In January 2017, concerned with an alarming statistic, Rhiannon Moore, former rare Conservation Ecologist Intern, embarked on a month-long quest to go plastic-free in her day-to-day life. Documenting her journey on social media, Rhiannon shared the highs and lows of her experience as she went grocery shopping, made her own toiletries and household cleaning products, and aimed to help spread awareness on how human interaction has impacted the global environment.
This concept is also wildly explored by rare International Ambassador Ed Burtynsky. At a rare event in October, Burtynsky presented some incredible photographs from his most recent film, Anthropocene. Combining hard science with stunning visual sequences, the Anthropocene film documents an historic moment in human history and brings a visceral and unforgettable understanding of our species’ reach and impact. During Burtynsky’s presentation the audience was overwhelmed with both a daunting sense of fear and palpable feeling of hope in that as he described the somewhat cliché theory ‘think global – act local’.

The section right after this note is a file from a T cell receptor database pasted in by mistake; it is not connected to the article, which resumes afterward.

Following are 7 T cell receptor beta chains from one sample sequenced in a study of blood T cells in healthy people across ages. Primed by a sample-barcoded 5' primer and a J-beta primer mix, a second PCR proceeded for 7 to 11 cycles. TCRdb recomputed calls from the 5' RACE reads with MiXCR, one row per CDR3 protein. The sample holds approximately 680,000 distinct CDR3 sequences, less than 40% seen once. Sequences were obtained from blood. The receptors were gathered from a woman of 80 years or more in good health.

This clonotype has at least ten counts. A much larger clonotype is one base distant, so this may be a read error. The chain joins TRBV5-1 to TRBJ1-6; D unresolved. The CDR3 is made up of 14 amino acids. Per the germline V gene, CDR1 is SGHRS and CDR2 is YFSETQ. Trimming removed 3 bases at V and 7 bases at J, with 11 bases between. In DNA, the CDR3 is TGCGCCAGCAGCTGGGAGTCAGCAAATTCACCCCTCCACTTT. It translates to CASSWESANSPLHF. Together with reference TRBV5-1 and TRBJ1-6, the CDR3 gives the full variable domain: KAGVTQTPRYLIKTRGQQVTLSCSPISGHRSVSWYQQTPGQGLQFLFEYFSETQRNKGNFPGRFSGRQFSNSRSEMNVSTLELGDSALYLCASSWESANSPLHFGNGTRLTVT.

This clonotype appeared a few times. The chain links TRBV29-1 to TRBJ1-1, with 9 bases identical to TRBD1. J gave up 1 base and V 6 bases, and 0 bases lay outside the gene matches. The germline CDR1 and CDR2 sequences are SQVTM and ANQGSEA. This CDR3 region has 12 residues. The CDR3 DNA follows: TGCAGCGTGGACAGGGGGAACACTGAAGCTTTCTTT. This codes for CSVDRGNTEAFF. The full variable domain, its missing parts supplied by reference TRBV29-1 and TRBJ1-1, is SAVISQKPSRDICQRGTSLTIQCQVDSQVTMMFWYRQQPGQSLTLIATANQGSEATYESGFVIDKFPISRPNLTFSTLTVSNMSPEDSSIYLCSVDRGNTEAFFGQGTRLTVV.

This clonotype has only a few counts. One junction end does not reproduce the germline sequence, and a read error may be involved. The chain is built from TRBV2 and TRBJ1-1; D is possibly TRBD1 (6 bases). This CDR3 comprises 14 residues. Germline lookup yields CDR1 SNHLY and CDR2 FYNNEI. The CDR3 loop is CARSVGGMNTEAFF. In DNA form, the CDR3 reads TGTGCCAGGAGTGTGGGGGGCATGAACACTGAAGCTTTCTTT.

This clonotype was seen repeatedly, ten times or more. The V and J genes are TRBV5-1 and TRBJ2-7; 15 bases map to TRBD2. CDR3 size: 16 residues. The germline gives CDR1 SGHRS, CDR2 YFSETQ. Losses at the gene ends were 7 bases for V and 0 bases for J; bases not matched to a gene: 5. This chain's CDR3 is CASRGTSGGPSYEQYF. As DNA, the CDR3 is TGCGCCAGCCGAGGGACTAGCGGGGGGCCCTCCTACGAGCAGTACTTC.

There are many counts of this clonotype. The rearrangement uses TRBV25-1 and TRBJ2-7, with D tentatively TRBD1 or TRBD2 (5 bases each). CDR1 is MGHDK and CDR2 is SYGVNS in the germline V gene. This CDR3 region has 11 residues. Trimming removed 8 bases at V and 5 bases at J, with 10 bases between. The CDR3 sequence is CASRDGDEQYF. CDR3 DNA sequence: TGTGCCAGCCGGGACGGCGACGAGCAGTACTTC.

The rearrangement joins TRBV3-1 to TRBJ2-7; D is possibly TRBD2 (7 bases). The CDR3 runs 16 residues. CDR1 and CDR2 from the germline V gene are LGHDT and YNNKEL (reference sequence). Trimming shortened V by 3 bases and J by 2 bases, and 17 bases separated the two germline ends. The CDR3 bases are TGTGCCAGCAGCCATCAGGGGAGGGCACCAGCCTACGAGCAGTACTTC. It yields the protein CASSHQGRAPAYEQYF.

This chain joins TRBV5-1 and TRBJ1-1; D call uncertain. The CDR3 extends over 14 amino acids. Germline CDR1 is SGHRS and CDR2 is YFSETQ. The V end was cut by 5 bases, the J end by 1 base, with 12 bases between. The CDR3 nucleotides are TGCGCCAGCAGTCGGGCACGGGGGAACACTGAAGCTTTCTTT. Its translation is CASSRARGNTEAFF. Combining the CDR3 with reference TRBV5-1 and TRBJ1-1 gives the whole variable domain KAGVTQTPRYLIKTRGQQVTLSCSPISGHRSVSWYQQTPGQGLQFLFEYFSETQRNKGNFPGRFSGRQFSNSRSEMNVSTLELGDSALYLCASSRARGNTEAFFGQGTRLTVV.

We urge you, if nothing less, to educate yourself on the facts of human impact on the environment.
By the year 2050, it is expected that there will be more plastic in the ocean than fish.
This prediction made by scientists in a report published by the World Economic Forum and the Ellen MacArthur Foundation, is something I always come back to throughout my work as an environmental professional. The ocean covers 70 per cent of our planet, and somehow, we have produced so much plastic that we have allowed it to infiltrate every ecosystem on earth. According to this report, we are finding microplastics along beaches, in fragile estuaries, at the bottom on the ocean, and even frozen in artic sea ice. Whales, fish and sea birds are found dead with their stomachs full of plastic. Within our ocean gyres, plastic has been found to out-number sea life six to one. How have we let it get to this point?